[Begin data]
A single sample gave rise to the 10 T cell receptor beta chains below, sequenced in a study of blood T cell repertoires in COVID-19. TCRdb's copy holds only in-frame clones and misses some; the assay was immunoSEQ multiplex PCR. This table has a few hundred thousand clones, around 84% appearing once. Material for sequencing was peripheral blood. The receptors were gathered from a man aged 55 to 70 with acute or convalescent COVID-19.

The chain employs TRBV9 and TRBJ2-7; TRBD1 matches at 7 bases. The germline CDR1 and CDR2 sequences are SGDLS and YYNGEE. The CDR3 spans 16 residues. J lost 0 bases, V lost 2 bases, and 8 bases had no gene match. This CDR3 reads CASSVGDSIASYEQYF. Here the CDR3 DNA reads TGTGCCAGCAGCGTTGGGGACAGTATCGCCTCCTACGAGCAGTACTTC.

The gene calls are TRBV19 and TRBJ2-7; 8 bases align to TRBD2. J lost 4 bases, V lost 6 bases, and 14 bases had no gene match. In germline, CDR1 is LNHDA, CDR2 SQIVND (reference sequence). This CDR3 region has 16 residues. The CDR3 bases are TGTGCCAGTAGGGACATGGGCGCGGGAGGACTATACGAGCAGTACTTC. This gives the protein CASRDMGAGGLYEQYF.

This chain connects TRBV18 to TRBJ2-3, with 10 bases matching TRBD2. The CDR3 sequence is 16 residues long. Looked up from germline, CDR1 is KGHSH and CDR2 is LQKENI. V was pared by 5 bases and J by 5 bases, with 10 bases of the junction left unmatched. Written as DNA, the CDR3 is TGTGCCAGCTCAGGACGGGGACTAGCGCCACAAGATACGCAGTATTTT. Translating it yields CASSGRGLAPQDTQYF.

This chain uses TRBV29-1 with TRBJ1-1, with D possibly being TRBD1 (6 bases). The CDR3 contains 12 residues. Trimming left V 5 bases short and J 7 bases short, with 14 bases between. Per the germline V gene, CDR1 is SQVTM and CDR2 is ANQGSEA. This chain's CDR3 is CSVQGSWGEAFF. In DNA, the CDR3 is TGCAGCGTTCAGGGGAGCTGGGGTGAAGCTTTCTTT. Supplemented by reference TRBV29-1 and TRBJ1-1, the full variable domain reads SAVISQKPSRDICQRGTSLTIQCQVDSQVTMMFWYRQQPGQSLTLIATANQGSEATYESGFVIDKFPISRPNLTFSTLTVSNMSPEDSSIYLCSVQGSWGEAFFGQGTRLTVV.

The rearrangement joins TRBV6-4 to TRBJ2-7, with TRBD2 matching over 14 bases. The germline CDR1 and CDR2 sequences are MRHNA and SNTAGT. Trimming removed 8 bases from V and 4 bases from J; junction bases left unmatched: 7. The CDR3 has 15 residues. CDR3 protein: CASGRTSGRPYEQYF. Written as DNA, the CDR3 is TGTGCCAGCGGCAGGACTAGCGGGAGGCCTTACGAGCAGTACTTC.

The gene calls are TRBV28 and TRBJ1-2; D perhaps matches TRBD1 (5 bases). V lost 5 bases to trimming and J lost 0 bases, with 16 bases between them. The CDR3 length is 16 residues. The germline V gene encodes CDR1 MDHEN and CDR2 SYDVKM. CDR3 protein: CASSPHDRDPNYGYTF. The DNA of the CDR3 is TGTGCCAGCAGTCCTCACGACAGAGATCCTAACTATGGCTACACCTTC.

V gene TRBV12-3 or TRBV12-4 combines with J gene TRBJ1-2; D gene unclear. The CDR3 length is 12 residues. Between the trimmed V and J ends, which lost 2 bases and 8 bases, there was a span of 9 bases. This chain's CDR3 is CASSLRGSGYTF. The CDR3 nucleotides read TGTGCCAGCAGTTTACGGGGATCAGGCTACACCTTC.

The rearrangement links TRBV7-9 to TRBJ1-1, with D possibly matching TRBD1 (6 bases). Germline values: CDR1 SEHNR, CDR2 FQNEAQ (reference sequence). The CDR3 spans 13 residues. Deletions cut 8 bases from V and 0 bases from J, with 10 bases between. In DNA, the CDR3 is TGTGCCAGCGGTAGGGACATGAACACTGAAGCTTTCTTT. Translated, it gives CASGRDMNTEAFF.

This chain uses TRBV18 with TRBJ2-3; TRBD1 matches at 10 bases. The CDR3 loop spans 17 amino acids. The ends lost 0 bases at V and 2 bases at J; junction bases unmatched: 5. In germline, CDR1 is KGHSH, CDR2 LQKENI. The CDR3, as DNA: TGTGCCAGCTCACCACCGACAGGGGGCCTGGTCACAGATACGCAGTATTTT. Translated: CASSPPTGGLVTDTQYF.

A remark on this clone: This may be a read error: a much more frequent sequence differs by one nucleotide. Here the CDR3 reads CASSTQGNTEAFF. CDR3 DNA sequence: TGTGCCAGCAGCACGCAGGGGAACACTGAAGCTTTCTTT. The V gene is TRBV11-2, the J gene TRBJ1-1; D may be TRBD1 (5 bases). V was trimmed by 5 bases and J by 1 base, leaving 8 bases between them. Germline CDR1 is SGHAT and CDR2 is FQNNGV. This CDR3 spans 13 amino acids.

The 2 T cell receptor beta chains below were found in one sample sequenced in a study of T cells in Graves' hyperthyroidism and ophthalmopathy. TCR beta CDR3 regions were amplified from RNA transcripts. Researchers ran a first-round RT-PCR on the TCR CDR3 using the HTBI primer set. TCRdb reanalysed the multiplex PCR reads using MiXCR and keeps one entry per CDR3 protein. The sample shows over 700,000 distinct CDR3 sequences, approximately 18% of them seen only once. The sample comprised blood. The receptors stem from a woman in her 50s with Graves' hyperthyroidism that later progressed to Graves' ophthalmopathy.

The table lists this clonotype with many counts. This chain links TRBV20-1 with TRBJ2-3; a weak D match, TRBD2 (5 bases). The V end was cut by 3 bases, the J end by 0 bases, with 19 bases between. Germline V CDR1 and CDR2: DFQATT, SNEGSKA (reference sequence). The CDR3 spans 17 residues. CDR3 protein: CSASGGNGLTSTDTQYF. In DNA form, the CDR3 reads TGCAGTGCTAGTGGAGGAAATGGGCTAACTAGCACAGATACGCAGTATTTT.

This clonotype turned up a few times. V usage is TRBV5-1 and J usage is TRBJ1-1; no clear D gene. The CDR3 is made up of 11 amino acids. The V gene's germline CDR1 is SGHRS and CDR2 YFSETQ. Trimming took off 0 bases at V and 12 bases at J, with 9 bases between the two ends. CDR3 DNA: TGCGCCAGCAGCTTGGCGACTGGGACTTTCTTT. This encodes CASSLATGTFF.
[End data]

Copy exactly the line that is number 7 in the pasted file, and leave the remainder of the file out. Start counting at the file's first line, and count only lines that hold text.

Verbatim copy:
The gene calls are TRBV28 and TRBJ1-2; D perhaps matches TRBD1 (5 bases). V lost 5 bases to trimming and J lost 0 bases, with 16 bases between them. The CDR3 length is 16 residues. The germline V gene encodes CDR1 MDHEN and CDR2 SYDVKM. CDR3 protein: CASSPHDRDPNYGYTF. The DNA of the CDR3 is TGTGCCAGCAGTCCTCACGACAGAGATCCTAACTATGGCTACACCTTC.